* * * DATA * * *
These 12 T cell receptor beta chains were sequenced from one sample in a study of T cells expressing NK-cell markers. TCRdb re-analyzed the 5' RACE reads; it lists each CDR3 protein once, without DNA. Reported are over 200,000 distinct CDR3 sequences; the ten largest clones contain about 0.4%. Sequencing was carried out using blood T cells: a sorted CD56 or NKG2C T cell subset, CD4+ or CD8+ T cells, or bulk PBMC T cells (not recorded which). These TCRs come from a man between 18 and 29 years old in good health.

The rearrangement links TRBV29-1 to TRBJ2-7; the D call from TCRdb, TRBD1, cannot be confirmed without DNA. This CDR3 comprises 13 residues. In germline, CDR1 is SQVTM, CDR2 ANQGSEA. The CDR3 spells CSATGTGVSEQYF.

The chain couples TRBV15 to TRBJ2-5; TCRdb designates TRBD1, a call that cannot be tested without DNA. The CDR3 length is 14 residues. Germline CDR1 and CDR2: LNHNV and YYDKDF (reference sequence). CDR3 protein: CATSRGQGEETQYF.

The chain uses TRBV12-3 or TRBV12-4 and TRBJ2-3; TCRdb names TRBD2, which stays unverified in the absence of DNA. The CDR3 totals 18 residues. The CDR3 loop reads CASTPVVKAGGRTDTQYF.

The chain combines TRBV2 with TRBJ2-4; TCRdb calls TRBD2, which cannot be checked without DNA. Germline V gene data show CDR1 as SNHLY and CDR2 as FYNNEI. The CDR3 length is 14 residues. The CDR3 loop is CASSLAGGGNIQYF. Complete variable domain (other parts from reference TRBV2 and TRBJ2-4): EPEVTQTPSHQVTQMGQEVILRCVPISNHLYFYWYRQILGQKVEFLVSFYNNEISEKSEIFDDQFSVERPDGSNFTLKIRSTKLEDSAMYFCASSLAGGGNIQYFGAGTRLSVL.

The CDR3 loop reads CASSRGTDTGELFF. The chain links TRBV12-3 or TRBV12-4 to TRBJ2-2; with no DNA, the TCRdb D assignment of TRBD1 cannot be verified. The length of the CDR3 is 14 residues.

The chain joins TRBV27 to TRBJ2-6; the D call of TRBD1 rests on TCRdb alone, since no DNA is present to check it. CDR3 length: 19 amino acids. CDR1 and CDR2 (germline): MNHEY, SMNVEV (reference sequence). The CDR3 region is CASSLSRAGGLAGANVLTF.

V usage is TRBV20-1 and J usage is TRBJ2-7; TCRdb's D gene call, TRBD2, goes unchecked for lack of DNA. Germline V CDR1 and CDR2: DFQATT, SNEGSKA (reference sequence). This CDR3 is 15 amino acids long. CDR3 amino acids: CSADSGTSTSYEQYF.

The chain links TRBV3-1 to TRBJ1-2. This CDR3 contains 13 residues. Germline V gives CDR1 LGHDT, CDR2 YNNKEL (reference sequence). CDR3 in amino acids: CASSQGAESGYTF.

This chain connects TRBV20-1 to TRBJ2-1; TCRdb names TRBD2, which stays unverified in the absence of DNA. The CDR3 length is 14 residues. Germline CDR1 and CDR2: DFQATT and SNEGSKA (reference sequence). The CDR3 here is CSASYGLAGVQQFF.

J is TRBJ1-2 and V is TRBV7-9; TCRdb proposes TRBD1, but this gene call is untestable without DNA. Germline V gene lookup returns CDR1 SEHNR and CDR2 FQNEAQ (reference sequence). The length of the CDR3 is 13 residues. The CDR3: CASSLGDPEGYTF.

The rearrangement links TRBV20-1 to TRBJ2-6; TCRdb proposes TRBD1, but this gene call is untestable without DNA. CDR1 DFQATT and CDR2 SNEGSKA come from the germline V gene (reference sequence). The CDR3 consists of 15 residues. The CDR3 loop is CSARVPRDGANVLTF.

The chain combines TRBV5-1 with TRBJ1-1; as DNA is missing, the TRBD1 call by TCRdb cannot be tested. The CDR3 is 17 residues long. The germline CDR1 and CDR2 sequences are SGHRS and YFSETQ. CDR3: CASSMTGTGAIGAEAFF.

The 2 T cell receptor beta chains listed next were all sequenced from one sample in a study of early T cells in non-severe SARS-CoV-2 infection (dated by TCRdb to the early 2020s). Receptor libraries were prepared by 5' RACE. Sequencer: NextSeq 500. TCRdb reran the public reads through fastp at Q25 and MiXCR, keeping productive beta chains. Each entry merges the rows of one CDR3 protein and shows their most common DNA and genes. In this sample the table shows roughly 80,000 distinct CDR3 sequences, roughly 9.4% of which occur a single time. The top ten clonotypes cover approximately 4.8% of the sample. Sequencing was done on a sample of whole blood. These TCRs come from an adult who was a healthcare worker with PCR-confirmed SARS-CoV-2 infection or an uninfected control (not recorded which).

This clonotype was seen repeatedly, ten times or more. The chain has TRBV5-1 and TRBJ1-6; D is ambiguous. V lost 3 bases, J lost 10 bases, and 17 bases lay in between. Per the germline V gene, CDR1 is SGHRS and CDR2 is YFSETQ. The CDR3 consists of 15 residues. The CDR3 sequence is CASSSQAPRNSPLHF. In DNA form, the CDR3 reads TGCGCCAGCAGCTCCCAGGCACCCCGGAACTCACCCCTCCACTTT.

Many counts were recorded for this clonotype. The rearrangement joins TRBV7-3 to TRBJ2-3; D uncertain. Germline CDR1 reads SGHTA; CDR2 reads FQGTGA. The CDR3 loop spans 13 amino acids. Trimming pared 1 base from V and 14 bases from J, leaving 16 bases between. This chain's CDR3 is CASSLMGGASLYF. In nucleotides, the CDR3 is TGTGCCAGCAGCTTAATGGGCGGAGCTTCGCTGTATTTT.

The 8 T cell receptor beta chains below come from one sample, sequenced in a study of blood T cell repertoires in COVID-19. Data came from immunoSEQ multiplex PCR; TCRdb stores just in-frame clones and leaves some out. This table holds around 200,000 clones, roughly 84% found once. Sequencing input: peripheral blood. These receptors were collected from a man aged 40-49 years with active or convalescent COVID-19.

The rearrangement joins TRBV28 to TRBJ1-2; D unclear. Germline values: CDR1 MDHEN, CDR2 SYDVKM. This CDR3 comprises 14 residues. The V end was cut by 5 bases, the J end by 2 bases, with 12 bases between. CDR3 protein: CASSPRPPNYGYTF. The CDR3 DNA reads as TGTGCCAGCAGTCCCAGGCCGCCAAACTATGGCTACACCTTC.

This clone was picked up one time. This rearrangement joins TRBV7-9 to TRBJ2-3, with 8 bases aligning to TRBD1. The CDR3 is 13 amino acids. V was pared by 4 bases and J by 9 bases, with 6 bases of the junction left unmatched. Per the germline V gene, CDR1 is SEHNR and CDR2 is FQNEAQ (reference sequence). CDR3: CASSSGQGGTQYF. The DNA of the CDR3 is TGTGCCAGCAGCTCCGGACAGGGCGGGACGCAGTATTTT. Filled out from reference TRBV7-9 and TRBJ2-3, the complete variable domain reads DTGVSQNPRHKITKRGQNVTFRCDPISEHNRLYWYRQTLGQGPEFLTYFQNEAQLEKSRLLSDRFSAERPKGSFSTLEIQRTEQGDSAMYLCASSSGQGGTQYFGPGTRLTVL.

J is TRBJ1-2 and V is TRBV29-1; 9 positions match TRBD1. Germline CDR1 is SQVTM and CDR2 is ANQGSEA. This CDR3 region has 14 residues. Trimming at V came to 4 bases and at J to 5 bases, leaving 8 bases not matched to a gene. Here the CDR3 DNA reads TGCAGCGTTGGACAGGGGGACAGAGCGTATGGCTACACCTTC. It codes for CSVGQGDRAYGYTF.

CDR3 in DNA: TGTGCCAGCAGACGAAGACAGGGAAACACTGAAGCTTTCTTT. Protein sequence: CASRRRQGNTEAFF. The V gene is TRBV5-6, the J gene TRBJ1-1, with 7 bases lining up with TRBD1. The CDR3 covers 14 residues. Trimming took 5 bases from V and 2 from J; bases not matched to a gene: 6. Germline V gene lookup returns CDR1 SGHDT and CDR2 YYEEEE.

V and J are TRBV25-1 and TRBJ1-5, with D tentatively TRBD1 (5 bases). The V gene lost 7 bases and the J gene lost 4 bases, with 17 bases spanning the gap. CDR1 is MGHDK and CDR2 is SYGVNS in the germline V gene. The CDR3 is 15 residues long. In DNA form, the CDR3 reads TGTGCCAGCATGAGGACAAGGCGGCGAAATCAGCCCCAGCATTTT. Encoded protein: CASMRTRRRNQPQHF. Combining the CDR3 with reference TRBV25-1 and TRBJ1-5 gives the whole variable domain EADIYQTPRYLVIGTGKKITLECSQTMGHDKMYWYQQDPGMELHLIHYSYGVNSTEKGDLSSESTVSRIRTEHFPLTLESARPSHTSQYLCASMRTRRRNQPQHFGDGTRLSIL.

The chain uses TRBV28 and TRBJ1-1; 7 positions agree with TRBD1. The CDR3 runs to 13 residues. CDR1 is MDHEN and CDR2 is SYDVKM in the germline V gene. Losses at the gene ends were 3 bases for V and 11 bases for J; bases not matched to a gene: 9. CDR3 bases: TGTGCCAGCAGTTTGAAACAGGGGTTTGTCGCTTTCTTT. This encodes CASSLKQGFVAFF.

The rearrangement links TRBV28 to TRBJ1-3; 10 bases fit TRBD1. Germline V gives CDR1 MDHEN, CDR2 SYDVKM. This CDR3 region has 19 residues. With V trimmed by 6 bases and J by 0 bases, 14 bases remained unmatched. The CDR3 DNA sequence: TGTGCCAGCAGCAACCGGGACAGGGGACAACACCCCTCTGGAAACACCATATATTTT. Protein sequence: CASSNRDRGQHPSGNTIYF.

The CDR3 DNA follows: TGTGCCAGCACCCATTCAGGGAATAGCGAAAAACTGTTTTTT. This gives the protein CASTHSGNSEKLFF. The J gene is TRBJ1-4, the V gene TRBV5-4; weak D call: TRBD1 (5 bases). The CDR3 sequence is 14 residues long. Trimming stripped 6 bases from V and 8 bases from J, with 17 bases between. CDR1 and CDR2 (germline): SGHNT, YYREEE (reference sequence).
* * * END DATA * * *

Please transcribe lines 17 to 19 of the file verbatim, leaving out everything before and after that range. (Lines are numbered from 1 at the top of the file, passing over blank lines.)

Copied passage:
The 8 T cell receptor beta chains below come from one sample, sequenced in a study of blood T cell repertoires in COVID-19. Data came from immunoSEQ multiplex PCR; TCRdb stores just in-frame clones and leaves some out. This table holds around 200,000 clones, roughly 84% found once. Sequencing input: peripheral blood. These receptors were collected from a man aged 40-49 years with active or convalescent COVID-19.

The rearrangement joins TRBV28 to TRBJ1-2; D unclear. Germline values: CDR1 MDHEN, CDR2 SYDVKM. This CDR3 comprises 14 residues. The V end was cut by 5 bases, the J end by 2 bases, with 12 bases between. CDR3 protein: CASSPRPPNYGYTF. The CDR3 DNA reads as TGTGCCAGCAGTCCCAGGCCGCCAAACTATGGCTACACCTTC.

This clone was picked up one time. This rearrangement joins TRBV7-9 to TRBJ2-3, with 8 bases aligning to TRBD1. The CDR3 is 13 amino acids. V was pared by 4 bases and J by 9 bases, with 6 bases of the junction left unmatched. Per the germline V gene, CDR1 is SEHNR and CDR2 is FQNEAQ (reference sequence). CDR3: CASSSGQGGTQYF. The DNA of the CDR3 is TGTGCCAGCAGCTCCGGACAGGGCGGGACGCAGTATTTT. Filled out from reference TRBV7-9 and TRBJ2-3, the complete variable domain reads DTGVSQNPRHKITKRGQNVTFRCDPISEHNRLYWYRQTLGQGPEFLTYFQNEAQLEKSRLLSDRFSAERPKGSFSTLEIQRTEQGDSAMYLCASSSGQGGTQYFGPGTRLTVL.